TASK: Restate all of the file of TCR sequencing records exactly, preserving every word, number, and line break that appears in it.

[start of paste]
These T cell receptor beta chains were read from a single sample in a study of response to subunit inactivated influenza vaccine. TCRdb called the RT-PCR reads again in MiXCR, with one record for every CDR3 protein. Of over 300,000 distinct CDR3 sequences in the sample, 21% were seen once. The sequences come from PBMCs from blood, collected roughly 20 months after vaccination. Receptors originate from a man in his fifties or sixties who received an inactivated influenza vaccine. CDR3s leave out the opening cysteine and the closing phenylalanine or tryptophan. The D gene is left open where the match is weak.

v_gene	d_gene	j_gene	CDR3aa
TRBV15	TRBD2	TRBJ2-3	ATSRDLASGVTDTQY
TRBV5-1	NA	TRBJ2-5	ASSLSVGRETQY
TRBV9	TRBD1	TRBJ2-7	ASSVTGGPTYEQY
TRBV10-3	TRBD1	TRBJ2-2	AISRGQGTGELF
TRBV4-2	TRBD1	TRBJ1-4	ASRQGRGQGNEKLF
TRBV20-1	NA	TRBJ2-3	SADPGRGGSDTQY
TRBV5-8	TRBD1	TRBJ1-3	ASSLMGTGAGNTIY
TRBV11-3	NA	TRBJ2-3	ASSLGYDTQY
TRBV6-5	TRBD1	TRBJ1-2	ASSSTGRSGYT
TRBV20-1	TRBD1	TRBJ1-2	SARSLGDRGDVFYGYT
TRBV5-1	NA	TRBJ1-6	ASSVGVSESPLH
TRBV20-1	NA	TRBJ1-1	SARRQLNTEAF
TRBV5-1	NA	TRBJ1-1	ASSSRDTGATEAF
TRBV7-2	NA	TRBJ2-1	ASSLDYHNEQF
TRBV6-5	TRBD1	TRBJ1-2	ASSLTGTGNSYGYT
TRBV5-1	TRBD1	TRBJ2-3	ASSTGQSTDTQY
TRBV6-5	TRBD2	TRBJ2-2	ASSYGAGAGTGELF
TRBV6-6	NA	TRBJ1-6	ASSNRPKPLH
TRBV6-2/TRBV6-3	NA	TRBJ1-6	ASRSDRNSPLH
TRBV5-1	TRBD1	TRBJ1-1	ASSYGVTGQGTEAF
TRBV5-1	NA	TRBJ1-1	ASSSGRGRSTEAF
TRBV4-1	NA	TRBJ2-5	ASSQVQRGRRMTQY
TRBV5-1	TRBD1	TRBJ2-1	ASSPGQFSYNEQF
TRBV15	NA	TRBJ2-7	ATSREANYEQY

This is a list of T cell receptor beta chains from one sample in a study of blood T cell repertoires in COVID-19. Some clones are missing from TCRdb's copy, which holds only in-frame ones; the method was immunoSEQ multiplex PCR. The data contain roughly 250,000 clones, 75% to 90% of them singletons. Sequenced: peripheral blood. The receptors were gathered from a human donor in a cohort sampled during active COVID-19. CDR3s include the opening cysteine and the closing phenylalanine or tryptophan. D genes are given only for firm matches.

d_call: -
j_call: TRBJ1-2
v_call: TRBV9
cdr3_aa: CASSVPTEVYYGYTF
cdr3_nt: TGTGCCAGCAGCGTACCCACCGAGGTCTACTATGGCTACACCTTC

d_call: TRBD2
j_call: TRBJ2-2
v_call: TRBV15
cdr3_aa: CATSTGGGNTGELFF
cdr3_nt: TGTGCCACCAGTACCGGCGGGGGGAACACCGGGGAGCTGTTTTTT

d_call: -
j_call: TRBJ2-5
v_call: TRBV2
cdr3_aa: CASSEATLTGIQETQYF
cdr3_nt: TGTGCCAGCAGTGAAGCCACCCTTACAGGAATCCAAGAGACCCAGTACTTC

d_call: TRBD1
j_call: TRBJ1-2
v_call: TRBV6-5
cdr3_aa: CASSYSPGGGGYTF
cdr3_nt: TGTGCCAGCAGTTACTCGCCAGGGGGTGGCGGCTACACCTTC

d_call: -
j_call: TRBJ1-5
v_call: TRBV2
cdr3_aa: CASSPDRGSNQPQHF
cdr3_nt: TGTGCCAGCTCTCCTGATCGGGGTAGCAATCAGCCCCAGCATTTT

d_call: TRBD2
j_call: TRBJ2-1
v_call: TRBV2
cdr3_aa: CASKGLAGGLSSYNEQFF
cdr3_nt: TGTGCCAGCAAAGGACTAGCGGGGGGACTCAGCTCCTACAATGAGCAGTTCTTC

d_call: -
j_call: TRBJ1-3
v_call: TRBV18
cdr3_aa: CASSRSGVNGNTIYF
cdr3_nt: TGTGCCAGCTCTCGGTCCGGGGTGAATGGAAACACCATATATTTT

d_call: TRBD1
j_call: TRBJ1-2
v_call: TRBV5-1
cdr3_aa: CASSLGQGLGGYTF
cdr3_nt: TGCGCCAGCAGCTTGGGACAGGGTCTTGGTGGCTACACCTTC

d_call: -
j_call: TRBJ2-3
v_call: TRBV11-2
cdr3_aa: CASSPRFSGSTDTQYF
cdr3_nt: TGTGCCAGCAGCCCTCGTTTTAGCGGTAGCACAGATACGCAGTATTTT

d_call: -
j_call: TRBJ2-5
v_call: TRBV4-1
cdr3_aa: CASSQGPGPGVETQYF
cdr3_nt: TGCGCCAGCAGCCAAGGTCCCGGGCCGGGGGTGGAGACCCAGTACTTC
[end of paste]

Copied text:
These T cell receptor beta chains were read from a single sample in a study of response to subunit inactivated influenza vaccine. TCRdb called the RT-PCR reads again in MiXCR, with one record for every CDR3 protein. Of over 300,000 distinct CDR3 sequences in the sample, 21% were seen once. The sequences come from PBMCs from blood, collected roughly 20 months after vaccination. Receptors originate from a man in his fifties or sixties who received an inactivated influenza vaccine. CDR3s leave out the opening cysteine and the closing phenylalanine or tryptophan. The D gene is left open where the match is weak.

v_gene	d_gene	j_gene	CDR3aa
TRBV15	TRBD2	TRBJ2-3	ATSRDLASGVTDTQY
TRBV5-1	NA	TRBJ2-5	ASSLSVGRETQY
TRBV9	TRBD1	TRBJ2-7	ASSVTGGPTYEQY
TRBV10-3	TRBD1	TRBJ2-2	AISRGQGTGELF
TRBV4-2	TRBD1	TRBJ1-4	ASRQGRGQGNEKLF
TRBV20-1	NA	TRBJ2-3	SADPGRGGSDTQY
TRBV5-8	TRBD1	TRBJ1-3	ASSLMGTGAGNTIY
TRBV11-3	NA	TRBJ2-3	ASSLGYDTQY
TRBV6-5	TRBD1	TRBJ1-2	ASSSTGRSGYT
TRBV20-1	TRBD1	TRBJ1-2	SARSLGDRGDVFYGYT
TRBV5-1	NA	TRBJ1-6	ASSVGVSESPLH
TRBV20-1	NA	TRBJ1-1	SARRQLNTEAF
TRBV5-1	NA	TRBJ1-1	ASSSRDTGATEAF
TRBV7-2	NA	TRBJ2-1	ASSLDYHNEQF
TRBV6-5	TRBD1	TRBJ1-2	ASSLTGTGNSYGYT
TRBV5-1	TRBD1	TRBJ2-3	ASSTGQSTDTQY
TRBV6-5	TRBD2	TRBJ2-2	ASSYGAGAGTGELF
TRBV6-6	NA	TRBJ1-6	ASSNRPKPLH
TRBV6-2/TRBV6-3	NA	TRBJ1-6	ASRSDRNSPLH
TRBV5-1	TRBD1	TRBJ1-1	ASSYGVTGQGTEAF
TRBV5-1	NA	TRBJ1-1	ASSSGRGRSTEAF
TRBV4-1	NA	TRBJ2-5	ASSQVQRGRRMTQY
TRBV5-1	TRBD1	TRBJ2-1	ASSPGQFSYNEQF
TRBV15	NA	TRBJ2-7	ATSREANYEQY

This is a list of T cell receptor beta chains from one sample in a study of blood T cell repertoires in COVID-19. Some clones are missing from TCRdb's copy, which holds only in-frame ones; the method was immunoSEQ multiplex PCR. The data contain roughly 250,000 clones, 75% to 90% of them singletons. Sequenced: peripheral blood. The receptors were gathered from a human donor in a cohort sampled during active COVID-19. CDR3s include the opening cysteine and the closing phenylalanine or tryptophan. D genes are given only for firm matches.

d_call: -
j_call: TRBJ1-2
v_call: TRBV9
cdr3_aa: CASSVPTEVYYGYTF
cdr3_nt: TGTGCCAGCAGCGTACCCACCGAGGTCTACTATGGCTACACCTTC

d_call: TRBD2
j_call: TRBJ2-2
v_call: TRBV15
cdr3_aa: CATSTGGGNTGELFF
cdr3_nt: TGTGCCACCAGTACCGGCGGGGGGAACACCGGGGAGCTGTTTTTT

d_call: -
j_call: TRBJ2-5
v_call: TRBV2
cdr3_aa: CASSEATLTGIQETQYF
cdr3_nt: TGTGCCAGCAGTGAAGCCACCCTTACAGGAATCCAAGAGACCCAGTACTTC

d_call: TRBD1
j_call: TRBJ1-2
v_call: TRBV6-5
cdr3_aa: CASSYSPGGGGYTF
cdr3_nt: TGTGCCAGCAGTTACTCGCCAGGGGGTGGCGGCTACACCTTC

d_call: -
j_call: TRBJ1-5
v_call: TRBV2
cdr3_aa: CASSPDRGSNQPQHF
cdr3_nt: TGTGCCAGCTCTCCTGATCGGGGTAGCAATCAGCCCCAGCATTTT

d_call: TRBD2
j_call: TRBJ2-1
v_call: TRBV2
cdr3_aa: CASKGLAGGLSSYNEQFF
cdr3_nt: TGTGCCAGCAAAGGACTAGCGGGGGGACTCAGCTCCTACAATGAGCAGTTCTTC

d_call: -
j_call: TRBJ1-3
v_call: TRBV18
cdr3_aa: CASSRSGVNGNTIYF
cdr3_nt: TGTGCCAGCTCTCGGTCCGGGGTGAATGGAAACACCATATATTTT

d_call: TRBD1
j_call: TRBJ1-2
v_call: TRBV5-1
cdr3_aa: CASSLGQGLGGYTF
cdr3_nt: TGCGCCAGCAGCTTGGGACAGGGTCTTGGTGGCTACACCTTC

d_call: -
j_call: TRBJ2-3
v_call: TRBV11-2
cdr3_aa: CASSPRFSGSTDTQYF
cdr3_nt: TGTGCCAGCAGCCCTCGTTTTAGCGGTAGCACAGATACGCAGTATTTT

d_call: -
j_call: TRBJ2-5
v_call: TRBV4-1
cdr3_aa: CASSQGPGPGVETQYF
cdr3_nt: TGCGCCAGCAGCCAAGGTCCCGGGCCGGGGGTGGAGACCCAGTACTTC